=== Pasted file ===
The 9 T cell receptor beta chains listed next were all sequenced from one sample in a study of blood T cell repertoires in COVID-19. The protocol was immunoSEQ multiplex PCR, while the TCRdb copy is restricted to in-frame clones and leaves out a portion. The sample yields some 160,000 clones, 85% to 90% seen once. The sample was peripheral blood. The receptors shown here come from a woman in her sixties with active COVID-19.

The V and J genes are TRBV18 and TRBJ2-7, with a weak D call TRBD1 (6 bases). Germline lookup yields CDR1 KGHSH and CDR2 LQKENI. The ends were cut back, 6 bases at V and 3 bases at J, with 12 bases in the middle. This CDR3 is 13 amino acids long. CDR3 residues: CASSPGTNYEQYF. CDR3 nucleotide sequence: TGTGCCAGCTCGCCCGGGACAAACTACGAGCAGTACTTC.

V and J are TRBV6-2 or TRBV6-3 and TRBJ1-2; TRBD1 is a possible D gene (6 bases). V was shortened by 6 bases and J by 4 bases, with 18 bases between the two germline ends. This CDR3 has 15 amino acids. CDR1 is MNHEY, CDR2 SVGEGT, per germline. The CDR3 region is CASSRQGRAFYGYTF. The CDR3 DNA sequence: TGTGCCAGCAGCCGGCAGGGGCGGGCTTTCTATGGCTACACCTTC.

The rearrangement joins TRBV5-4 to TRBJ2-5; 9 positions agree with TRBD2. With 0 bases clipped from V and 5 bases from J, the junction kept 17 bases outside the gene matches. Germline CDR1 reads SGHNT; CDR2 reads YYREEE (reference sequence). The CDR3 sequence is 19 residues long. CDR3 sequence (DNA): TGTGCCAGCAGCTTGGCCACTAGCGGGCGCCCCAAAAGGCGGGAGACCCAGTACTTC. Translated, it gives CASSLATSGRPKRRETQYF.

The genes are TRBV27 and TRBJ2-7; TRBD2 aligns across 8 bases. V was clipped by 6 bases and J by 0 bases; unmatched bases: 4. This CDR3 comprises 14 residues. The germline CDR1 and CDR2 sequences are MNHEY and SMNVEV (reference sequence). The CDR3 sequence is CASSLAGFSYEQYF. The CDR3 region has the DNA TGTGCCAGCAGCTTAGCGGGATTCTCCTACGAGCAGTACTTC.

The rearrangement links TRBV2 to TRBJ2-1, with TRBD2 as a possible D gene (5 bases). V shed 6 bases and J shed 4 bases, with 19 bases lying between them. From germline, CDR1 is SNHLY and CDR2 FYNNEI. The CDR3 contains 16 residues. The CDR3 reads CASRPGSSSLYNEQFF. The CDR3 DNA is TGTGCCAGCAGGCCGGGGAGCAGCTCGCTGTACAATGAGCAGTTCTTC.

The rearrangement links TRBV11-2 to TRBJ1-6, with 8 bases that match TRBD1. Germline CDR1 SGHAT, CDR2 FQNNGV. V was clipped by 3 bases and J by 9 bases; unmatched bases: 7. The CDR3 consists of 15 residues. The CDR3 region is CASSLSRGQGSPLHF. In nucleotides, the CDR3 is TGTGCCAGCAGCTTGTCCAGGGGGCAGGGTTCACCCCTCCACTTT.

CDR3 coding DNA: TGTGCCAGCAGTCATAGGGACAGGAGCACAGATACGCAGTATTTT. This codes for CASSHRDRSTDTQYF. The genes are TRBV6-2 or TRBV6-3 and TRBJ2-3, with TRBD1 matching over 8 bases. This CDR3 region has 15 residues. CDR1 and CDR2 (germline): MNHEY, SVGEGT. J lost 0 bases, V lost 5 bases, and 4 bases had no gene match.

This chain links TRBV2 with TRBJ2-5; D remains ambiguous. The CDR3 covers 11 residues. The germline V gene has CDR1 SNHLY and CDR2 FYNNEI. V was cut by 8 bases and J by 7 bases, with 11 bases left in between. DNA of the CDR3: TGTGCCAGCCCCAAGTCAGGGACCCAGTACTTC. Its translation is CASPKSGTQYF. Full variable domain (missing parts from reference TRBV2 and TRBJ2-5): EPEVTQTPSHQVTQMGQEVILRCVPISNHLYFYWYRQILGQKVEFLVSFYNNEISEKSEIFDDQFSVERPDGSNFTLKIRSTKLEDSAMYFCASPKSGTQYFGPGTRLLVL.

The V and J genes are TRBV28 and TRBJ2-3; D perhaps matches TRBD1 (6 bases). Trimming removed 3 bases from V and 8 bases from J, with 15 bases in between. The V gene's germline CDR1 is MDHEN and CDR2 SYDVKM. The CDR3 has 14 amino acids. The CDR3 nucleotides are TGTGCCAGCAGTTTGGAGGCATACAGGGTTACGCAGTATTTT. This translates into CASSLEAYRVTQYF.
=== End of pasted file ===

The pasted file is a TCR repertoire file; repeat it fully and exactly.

The 9 T cell receptor beta chains listed next were all sequenced from one sample in a study of blood T cell repertoires in COVID-19. The protocol was immunoSEQ multiplex PCR, while the TCRdb copy is restricted to in-frame clones and leaves out a portion. The sample yields some 160,000 clones, 85% to 90% seen once. The sample was peripheral blood. The receptors shown here come from a woman in her sixties with active COVID-19.

The V and J genes are TRBV18 and TRBJ2-7, with a weak D call TRBD1 (6 bases). Germline lookup yields CDR1 KGHSH and CDR2 LQKENI. The ends were cut back, 6 bases at V and 3 bases at J, with 12 bases in the middle. This CDR3 is 13 amino acids long. CDR3 residues: CASSPGTNYEQYF. CDR3 nucleotide sequence: TGTGCCAGCTCGCCCGGGACAAACTACGAGCAGTACTTC.

V and J are TRBV6-2 or TRBV6-3 and TRBJ1-2; TRBD1 is a possible D gene (6 bases). V was shortened by 6 bases and J by 4 bases, with 18 bases between the two germline ends. This CDR3 has 15 amino acids. CDR1 is MNHEY, CDR2 SVGEGT, per germline. The CDR3 region is CASSRQGRAFYGYTF. The CDR3 DNA sequence: TGTGCCAGCAGCCGGCAGGGGCGGGCTTTCTATGGCTACACCTTC.

The rearrangement joins TRBV5-4 to TRBJ2-5; 9 positions agree with TRBD2. With 0 bases clipped from V and 5 bases from J, the junction kept 17 bases outside the gene matches. Germline CDR1 reads SGHNT; CDR2 reads YYREEE (reference sequence). The CDR3 sequence is 19 residues long. CDR3 sequence (DNA): TGTGCCAGCAGCTTGGCCACTAGCGGGCGCCCCAAAAGGCGGGAGACCCAGTACTTC. Translated, it gives CASSLATSGRPKRRETQYF.

The genes are TRBV27 and TRBJ2-7; TRBD2 aligns across 8 bases. V was clipped by 6 bases and J by 0 bases; unmatched bases: 4. This CDR3 comprises 14 residues. The germline CDR1 and CDR2 sequences are MNHEY and SMNVEV (reference sequence). The CDR3 sequence is CASSLAGFSYEQYF. The CDR3 region has the DNA TGTGCCAGCAGCTTAGCGGGATTCTCCTACGAGCAGTACTTC.

The rearrangement links TRBV2 to TRBJ2-1, with TRBD2 as a possible D gene (5 bases). V shed 6 bases and J shed 4 bases, with 19 bases lying between them. From germline, CDR1 is SNHLY and CDR2 FYNNEI. The CDR3 contains 16 residues. The CDR3 reads CASRPGSSSLYNEQFF. The CDR3 DNA is TGTGCCAGCAGGCCGGGGAGCAGCTCGCTGTACAATGAGCAGTTCTTC.

The rearrangement links TRBV11-2 to TRBJ1-6, with 8 bases that match TRBD1. Germline CDR1 SGHAT, CDR2 FQNNGV. V was clipped by 3 bases and J by 9 bases; unmatched bases: 7. The CDR3 consists of 15 residues. The CDR3 region is CASSLSRGQGSPLHF. In nucleotides, the CDR3 is TGTGCCAGCAGCTTGTCCAGGGGGCAGGGTTCACCCCTCCACTTT.

CDR3 coding DNA: TGTGCCAGCAGTCATAGGGACAGGAGCACAGATACGCAGTATTTT. This codes for CASSHRDRSTDTQYF. The genes are TRBV6-2 or TRBV6-3 and TRBJ2-3, with TRBD1 matching over 8 bases. This CDR3 region has 15 residues. CDR1 and CDR2 (germline): MNHEY, SVGEGT. J lost 0 bases, V lost 5 bases, and 4 bases had no gene match.

This chain links TRBV2 with TRBJ2-5; D remains ambiguous. The CDR3 covers 11 residues. The germline V gene has CDR1 SNHLY and CDR2 FYNNEI. V was cut by 8 bases and J by 7 bases, with 11 bases left in between. DNA of the CDR3: TGTGCCAGCCCCAAGTCAGGGACCCAGTACTTC. Its translation is CASPKSGTQYF. Full variable domain (missing parts from reference TRBV2 and TRBJ2-5): EPEVTQTPSHQVTQMGQEVILRCVPISNHLYFYWYRQILGQKVEFLVSFYNNEISEKSEIFDDQFSVERPDGSNFTLKIRSTKLEDSAMYFCASPKSGTQYFGPGTRLLVL.

The V and J genes are TRBV28 and TRBJ2-3; D perhaps matches TRBD1 (6 bases). Trimming removed 3 bases from V and 8 bases from J, with 15 bases in between. The V gene's germline CDR1 is MDHEN and CDR2 SYDVKM. The CDR3 has 14 amino acids. The CDR3 nucleotides are TGTGCCAGCAGTTTGGAGGCATACAGGGTTACGCAGTATTTT. This translates into CASSLEAYRVTQYF.